BEYOND THE NUMBERS
We’ve pointed out previously that the recent tax deal permanently granted a big estate-tax break to the very richest Americans while only temporarily extending credits that are crucial to low-paid working families. Here’s another way that it treats the super-rich better than the very poor.
The deal exempts the first $5.25 million of an estate from tax in 2013 — $12.5 million for a couple — and indexes those thresholds for inflation in the future. Meanwhile, the asset limits under the Supplemental Security Income (SSI) program — which pays subsistence benefits to 8.3 million very poor elderly or disabled Americans — haven’t increased since 1989.
The maximum SSI benefit in 2013 is $710 a month for an individual and $1,066 for a couple (assuming that both spouses qualify). Those amounts are about 75 percent of the poverty line for individuals and 83 percent for couples. And recipients can’t own assets — with a few exceptions, such as a home, a vehicle, and a burial plan — worth more than $2,000 for an individual (or $3,000 for a couple). The benefit amount is updated every year for inflation, but the asset limits haven’t budged for almost a quarter century.
SSI’s stingy asset limit keeps its recipients from saving for contingencies, such as fixing the roof or repairing the car. Moreover, SSI counts the entire value of 401(k) and other retirement accounts as assets — even though those savings are meant to last for a lifetime, not consumed all at once.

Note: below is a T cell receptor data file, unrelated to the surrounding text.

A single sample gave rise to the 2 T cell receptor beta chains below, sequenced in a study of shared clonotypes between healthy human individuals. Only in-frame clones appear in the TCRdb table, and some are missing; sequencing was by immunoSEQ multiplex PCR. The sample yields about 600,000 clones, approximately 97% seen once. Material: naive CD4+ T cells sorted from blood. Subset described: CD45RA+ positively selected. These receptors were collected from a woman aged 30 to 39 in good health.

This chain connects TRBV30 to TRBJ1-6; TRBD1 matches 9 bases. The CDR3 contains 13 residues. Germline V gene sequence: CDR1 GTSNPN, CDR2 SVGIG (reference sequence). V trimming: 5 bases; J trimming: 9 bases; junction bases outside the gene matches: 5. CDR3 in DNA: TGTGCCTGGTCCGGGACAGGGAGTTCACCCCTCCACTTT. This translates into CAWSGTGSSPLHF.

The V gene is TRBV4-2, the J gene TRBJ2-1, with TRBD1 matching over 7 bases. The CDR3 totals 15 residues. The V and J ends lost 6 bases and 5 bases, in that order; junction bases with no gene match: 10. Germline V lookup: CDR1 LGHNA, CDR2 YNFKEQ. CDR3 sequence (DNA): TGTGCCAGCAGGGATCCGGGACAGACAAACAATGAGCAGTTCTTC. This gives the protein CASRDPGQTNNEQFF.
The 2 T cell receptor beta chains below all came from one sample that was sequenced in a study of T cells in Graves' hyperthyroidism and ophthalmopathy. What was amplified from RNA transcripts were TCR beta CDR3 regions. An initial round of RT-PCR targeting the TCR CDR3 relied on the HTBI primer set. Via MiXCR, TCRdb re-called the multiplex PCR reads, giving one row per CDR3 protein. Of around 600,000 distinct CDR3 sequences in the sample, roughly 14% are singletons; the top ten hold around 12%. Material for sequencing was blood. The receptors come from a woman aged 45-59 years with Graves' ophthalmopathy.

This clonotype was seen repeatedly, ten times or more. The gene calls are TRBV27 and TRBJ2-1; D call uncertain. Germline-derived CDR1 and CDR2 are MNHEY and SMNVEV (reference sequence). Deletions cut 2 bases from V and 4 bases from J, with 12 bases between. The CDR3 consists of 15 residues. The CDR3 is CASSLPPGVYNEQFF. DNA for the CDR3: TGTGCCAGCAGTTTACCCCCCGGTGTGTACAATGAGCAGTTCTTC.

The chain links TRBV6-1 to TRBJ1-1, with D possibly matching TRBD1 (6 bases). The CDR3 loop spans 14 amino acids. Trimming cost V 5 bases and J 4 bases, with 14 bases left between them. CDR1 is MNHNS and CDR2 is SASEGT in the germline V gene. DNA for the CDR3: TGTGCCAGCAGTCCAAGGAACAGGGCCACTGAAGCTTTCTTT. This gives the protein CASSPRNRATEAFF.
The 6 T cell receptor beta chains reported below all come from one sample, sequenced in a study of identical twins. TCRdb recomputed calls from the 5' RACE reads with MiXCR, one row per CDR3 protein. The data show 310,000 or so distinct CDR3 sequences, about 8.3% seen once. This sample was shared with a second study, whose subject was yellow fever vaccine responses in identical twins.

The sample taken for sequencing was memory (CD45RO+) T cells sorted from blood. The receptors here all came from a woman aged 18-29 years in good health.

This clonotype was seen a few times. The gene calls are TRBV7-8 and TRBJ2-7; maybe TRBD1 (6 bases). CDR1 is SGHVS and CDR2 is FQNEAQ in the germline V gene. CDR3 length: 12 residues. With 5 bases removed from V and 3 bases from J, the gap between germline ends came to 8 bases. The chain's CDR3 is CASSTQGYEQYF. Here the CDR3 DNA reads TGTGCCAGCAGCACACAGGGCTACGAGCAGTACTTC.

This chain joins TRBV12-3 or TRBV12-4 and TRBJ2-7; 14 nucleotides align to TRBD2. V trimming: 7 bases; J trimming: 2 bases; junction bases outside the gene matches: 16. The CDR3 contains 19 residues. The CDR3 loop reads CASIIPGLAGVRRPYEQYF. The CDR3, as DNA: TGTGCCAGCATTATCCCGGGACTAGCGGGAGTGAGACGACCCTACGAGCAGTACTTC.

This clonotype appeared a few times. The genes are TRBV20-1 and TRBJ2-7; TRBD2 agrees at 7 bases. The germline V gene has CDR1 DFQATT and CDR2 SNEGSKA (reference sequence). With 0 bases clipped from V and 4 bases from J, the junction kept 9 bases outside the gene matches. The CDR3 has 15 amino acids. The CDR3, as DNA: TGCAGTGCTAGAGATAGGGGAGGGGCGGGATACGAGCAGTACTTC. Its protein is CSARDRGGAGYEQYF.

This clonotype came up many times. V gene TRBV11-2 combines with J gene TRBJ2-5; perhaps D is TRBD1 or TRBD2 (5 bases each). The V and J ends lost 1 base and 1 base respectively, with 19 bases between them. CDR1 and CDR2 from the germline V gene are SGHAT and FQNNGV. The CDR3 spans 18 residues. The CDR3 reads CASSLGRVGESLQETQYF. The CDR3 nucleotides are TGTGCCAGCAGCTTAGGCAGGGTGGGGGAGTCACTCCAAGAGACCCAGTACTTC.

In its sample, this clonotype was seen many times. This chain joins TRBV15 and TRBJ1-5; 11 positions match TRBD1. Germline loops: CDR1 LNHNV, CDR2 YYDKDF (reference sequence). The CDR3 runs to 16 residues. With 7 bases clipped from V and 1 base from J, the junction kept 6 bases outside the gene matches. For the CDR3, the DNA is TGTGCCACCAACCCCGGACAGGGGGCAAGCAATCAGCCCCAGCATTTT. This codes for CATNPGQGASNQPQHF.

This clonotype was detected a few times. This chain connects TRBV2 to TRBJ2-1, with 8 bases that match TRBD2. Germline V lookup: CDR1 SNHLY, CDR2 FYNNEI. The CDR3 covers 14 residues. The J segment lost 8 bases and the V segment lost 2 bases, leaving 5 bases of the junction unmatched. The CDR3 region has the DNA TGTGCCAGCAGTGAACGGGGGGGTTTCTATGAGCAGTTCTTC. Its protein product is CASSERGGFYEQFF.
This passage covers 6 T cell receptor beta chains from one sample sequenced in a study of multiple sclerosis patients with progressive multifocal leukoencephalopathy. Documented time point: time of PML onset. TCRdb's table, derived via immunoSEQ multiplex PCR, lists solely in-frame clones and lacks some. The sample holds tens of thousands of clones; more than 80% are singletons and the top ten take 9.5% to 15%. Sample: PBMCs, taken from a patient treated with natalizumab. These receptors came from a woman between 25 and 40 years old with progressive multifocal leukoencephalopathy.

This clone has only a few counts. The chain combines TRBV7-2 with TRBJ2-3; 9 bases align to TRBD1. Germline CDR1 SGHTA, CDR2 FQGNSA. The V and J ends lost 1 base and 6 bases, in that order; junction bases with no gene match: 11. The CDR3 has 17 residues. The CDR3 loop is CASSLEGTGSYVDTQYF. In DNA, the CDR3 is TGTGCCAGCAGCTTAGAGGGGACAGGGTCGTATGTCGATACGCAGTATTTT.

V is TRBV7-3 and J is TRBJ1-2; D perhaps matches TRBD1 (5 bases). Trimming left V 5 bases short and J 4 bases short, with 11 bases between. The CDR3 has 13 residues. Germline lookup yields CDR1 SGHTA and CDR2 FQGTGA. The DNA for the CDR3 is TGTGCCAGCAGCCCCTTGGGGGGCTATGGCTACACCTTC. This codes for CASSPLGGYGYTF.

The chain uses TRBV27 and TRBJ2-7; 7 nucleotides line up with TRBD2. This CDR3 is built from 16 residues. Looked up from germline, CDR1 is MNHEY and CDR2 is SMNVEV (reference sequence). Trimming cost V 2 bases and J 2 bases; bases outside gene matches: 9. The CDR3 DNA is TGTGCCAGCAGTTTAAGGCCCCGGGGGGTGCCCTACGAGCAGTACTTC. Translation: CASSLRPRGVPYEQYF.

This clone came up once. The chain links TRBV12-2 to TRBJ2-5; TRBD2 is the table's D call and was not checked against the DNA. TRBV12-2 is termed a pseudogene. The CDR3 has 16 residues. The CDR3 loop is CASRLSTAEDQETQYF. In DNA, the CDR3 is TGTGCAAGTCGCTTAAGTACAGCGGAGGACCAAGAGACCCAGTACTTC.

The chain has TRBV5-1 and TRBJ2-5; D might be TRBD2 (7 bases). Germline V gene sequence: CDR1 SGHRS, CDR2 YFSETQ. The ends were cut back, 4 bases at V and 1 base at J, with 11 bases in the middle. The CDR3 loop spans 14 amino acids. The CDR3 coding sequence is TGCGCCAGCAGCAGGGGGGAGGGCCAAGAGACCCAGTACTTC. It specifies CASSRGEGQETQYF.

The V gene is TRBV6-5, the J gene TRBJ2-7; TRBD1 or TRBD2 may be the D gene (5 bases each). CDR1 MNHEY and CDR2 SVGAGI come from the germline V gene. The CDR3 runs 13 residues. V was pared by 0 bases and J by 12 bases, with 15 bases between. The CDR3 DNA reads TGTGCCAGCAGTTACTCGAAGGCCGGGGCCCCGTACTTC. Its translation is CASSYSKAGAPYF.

If SSI’s asset limits had been tied to inflation — like the program’s basic benefits — they’d be almost twice as high today as they actually are (see graph).
Other programs with federally determined asset limits index them to inflation. The Supplemental Nutrition Assistance Program (SNAP) adjusts its asset limits for inflation and also disregards retirement accounts. (Those improvements were enacted in the 2008 farm bill.) The asset limits for low-income enrollees who are eligible for additional federal help with Medicare Part D (prescription drug) and Part B (physician and other outpatient services) premiums and out-of-pocket costs are also updated for inflation.
Another aspect of SSI that’s overdue for an update is its income disregards — the small amounts of other income (chiefly from Social Security) that it doesn’t count when determining benefits — which have been frozen for more than four decades. Lawmakers should raise them now and tie them to future inflation.
By 2022, the estate-tax exemption — which, as noted above, is $5.25 million for an unmarried decedent in 2013 — will rise to over $6 million. But the SSI asset limit will still be stuck at $2,000. Very poor elderly or disabled Americans deserve better.